David's Reviews > I.O.U.: Why Everyone Owes Everyone and No One Can Pay

I.O.U. by John Lanchester
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Jan 23, 10

bookshelves: read-in-2010, unexpectedly-terrific
Read on January 23, 2010

I'd been putting off thinking about the economic meltdown. It just seemed like a surefire trigger for righteous indignation. Helpless, righteous indignation. And what good is that - it's the stuff that heart attacks are made of (note: not ulcers - they come from bacteria) - feeling angry about stuff you have no control over just leaves you out there on the heath, shaking your fist at the uncaring deities above.

Well, actually, it turns out that the exercise can be quite cathartic. John Lanchester's explanation of the economic meltdown of 2008-2009 gets my 5-star rating for a number of reasons:

* it's short, but comprehensive - in just over 200 pages, he tells you not just what happened, but how and why
* it's brilliantly written - Lanchester, a novelist and regular contributor to "The New Yorker" and "London Review of Books", hits the ideal combination of explanation and analysis. When he started his research from the book, he did so as a smart, intelligent outsider, with the curiosity and bullshit-detecting skills of a keen reporter, all of which makes him an ideal guide.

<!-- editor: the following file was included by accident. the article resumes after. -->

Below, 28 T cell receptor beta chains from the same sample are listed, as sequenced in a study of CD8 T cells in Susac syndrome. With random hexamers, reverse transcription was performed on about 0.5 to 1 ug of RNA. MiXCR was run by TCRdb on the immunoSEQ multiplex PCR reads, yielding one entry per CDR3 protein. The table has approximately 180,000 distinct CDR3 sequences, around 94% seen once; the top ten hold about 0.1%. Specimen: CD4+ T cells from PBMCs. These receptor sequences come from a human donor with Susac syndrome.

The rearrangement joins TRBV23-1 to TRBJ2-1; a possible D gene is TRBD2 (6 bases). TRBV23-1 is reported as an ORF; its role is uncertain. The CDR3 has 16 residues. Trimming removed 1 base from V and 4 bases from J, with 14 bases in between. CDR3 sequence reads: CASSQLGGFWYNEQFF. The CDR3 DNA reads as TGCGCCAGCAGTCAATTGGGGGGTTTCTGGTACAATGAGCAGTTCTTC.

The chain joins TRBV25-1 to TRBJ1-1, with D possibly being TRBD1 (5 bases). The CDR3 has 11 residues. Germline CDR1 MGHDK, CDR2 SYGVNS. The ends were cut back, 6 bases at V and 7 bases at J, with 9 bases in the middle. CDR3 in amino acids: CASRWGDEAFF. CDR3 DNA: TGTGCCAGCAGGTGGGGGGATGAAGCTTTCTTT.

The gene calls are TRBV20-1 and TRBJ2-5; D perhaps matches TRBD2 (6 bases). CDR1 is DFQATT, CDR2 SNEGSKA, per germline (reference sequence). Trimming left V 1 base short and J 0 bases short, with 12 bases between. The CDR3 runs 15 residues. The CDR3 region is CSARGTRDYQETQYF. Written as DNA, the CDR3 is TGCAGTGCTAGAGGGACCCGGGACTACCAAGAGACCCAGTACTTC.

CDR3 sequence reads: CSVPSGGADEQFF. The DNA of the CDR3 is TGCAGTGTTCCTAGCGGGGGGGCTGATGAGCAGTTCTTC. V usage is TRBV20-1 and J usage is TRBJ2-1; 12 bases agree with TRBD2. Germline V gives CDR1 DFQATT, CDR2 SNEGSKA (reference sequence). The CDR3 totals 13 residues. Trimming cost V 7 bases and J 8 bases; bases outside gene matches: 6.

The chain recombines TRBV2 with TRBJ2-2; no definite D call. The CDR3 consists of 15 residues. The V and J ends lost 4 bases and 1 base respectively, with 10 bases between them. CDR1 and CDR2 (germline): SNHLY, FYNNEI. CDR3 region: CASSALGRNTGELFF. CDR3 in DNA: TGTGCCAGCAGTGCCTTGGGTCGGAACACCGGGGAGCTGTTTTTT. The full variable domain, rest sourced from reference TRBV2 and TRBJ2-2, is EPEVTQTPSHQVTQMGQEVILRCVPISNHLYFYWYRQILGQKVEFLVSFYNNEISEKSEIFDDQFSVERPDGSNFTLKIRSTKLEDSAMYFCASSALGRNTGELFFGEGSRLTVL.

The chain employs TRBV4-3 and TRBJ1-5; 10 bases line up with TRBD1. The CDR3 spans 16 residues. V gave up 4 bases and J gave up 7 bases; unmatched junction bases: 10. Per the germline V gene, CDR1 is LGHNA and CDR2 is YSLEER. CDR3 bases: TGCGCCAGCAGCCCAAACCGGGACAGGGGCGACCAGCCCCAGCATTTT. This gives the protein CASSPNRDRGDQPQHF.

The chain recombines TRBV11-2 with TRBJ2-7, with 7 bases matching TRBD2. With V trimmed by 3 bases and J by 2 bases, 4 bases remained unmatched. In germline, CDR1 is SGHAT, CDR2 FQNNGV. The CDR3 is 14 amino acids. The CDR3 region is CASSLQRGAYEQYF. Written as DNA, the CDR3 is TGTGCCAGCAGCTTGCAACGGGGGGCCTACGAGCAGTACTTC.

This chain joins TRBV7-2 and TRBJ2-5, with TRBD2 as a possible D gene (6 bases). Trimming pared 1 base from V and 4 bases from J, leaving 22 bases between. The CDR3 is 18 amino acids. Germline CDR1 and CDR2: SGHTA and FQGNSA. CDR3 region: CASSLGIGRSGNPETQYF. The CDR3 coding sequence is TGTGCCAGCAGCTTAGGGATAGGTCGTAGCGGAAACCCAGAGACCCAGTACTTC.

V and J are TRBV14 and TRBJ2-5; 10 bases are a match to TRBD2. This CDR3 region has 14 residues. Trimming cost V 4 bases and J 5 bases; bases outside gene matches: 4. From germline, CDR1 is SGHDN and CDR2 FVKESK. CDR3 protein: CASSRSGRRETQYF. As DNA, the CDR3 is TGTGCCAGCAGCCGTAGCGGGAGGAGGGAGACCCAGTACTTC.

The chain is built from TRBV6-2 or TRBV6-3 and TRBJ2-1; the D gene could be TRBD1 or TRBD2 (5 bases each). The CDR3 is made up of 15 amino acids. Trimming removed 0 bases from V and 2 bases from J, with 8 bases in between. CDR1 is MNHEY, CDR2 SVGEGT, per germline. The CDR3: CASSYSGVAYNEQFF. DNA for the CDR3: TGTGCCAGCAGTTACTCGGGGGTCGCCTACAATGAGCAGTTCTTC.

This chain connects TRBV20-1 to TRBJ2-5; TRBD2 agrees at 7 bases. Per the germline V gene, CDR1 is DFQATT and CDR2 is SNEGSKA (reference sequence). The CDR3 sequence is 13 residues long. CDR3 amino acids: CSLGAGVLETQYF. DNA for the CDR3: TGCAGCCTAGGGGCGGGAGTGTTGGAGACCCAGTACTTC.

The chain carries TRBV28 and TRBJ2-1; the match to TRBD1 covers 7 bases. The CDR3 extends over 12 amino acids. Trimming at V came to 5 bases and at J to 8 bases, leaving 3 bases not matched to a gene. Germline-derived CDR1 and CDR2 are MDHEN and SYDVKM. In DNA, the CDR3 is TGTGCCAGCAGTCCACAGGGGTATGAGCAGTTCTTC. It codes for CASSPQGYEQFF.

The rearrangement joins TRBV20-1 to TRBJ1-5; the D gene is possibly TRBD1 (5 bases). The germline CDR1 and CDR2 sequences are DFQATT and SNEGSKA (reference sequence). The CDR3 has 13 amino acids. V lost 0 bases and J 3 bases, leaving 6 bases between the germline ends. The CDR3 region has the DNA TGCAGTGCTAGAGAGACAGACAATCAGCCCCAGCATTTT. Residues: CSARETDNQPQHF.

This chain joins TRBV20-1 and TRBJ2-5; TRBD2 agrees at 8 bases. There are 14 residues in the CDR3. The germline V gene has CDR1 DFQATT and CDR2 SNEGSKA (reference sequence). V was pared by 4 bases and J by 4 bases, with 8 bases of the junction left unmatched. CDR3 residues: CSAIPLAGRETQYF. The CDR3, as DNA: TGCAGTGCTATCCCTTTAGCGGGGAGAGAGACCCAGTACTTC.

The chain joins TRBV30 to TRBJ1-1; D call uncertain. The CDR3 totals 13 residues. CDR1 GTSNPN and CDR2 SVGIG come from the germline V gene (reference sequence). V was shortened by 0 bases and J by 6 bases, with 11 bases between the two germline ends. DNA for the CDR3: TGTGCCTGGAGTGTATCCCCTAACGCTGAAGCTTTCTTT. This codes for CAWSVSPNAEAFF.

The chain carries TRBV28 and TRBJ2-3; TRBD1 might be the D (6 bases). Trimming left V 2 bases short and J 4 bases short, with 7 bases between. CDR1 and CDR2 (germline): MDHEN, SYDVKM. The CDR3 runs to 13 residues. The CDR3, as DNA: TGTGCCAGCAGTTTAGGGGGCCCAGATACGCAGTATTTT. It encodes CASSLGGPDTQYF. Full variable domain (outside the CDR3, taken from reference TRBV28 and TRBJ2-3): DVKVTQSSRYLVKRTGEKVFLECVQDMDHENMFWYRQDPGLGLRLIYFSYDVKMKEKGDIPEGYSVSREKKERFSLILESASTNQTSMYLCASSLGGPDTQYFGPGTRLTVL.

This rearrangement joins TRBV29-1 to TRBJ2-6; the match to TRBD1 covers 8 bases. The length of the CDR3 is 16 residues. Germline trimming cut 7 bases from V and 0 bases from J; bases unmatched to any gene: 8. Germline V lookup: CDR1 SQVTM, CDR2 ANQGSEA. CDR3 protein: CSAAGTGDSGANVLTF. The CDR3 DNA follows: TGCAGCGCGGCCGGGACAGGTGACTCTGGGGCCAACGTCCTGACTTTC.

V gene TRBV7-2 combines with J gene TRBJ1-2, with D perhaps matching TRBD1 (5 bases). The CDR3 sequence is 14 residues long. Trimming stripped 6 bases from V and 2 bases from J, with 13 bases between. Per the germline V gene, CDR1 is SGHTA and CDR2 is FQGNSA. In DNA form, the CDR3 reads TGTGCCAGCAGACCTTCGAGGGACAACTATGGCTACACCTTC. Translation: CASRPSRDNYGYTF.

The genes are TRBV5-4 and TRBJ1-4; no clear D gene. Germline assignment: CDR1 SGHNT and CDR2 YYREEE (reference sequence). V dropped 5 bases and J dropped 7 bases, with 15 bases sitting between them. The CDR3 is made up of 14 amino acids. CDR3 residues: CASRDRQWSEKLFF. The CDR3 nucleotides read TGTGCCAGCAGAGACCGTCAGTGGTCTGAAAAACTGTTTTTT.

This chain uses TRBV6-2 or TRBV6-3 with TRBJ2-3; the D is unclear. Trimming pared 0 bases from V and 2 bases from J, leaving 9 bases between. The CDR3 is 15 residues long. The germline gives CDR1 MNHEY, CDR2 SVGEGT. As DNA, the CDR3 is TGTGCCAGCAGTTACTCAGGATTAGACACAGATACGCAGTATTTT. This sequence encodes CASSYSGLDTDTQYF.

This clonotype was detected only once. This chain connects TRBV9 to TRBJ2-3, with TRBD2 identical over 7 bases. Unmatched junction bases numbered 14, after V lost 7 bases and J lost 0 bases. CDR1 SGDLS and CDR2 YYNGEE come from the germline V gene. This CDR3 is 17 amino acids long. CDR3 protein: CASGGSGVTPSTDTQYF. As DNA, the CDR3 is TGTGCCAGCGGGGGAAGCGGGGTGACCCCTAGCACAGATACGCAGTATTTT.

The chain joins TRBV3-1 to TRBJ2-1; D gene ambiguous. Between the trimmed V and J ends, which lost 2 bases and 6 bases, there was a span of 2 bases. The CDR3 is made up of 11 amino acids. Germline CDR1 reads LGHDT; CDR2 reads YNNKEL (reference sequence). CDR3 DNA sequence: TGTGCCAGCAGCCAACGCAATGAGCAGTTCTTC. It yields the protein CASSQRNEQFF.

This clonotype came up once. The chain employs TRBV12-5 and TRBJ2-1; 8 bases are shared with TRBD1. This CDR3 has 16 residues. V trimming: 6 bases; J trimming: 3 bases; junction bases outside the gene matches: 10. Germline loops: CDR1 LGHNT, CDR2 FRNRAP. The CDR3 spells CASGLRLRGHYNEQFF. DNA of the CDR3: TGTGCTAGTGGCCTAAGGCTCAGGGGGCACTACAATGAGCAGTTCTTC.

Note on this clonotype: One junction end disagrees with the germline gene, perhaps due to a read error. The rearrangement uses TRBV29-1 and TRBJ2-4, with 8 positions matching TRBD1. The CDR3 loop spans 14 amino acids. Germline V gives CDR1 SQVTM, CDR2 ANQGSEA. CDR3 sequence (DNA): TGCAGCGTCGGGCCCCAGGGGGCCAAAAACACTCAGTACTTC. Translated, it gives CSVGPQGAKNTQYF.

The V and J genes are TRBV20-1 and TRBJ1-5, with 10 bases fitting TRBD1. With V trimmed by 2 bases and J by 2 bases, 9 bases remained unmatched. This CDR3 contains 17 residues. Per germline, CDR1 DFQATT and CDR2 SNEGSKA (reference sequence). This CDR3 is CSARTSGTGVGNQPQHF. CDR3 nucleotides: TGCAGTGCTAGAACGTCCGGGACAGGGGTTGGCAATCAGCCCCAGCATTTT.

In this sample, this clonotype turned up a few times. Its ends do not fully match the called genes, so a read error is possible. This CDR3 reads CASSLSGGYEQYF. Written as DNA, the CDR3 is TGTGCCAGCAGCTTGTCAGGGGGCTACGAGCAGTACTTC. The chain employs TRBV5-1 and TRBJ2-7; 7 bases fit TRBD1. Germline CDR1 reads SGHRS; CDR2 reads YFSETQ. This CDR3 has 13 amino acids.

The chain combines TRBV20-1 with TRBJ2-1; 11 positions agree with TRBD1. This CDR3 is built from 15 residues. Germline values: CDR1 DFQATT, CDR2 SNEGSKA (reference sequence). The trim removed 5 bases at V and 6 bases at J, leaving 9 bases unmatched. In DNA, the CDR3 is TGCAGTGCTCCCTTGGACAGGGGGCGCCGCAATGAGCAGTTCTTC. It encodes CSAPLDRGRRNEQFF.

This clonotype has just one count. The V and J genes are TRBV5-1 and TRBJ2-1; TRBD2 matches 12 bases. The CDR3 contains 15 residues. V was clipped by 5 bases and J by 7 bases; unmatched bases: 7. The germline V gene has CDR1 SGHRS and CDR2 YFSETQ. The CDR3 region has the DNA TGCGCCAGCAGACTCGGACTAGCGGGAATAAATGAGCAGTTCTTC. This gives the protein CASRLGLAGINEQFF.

* the author's ability to explain complicated technical material in a way that is succinct, but crystal clear
* even though some of the book's implications are pretty depressing, Lanchester is authoritative, clear-sighted, and extremely funny
* his ability to place events in the relevant historical and cultural perspective is impressive

Before reading "I.O.U.", the only other work by Lanchester that I had read was his debut novel "The Debt to Pleasure" (which won the Whitbread award, among other prizes). That book had a certain appeal, but was also quite disturbing. This latest book is a terrific accomplishment, and I have no reservations about giving it my highest rating.

One of the metaphors that Lanchester concludes with is borrowed from climate scientist James Lovelock, who observed, about 20 years ago, that what the planet needed was the equivalent of a small heart attack. Such an episode, in an individual's life, is often beneficial, because it forces the person to fact unpleasant facts and to adopt a healthier lifestyle. In Lanchester's view, the recent economic crisis, is the equivalent of laissez-faire capitalism's small heart attack. We have the chance to insist that our governments change the rules to make sure that it truly can never happen again, because even if there is only the ghost of a chance that it can, it will; that's the nature of modern markets. Failure to make the needed changes at this point is the equivalent of celebrating our release from hospital with a carton of Rothmans, a bottle of tequila, and a supersized Big Mac with jumbo fries.

In other words, it's time to abandon the hedonic treadmill and hop on a real one.
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01/23/2010 page 125
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message 1: by Whitaker (new)

Whitaker Failure to make the needed changes at this point is the equivalent of celebrating our release from hospital with a carton of Rothmans, a bottle of tequila, and a supersized Big Mac with jumbo fries.

The analogy makes the banks the financial institution equivalent of tobacco companies. Love it!!



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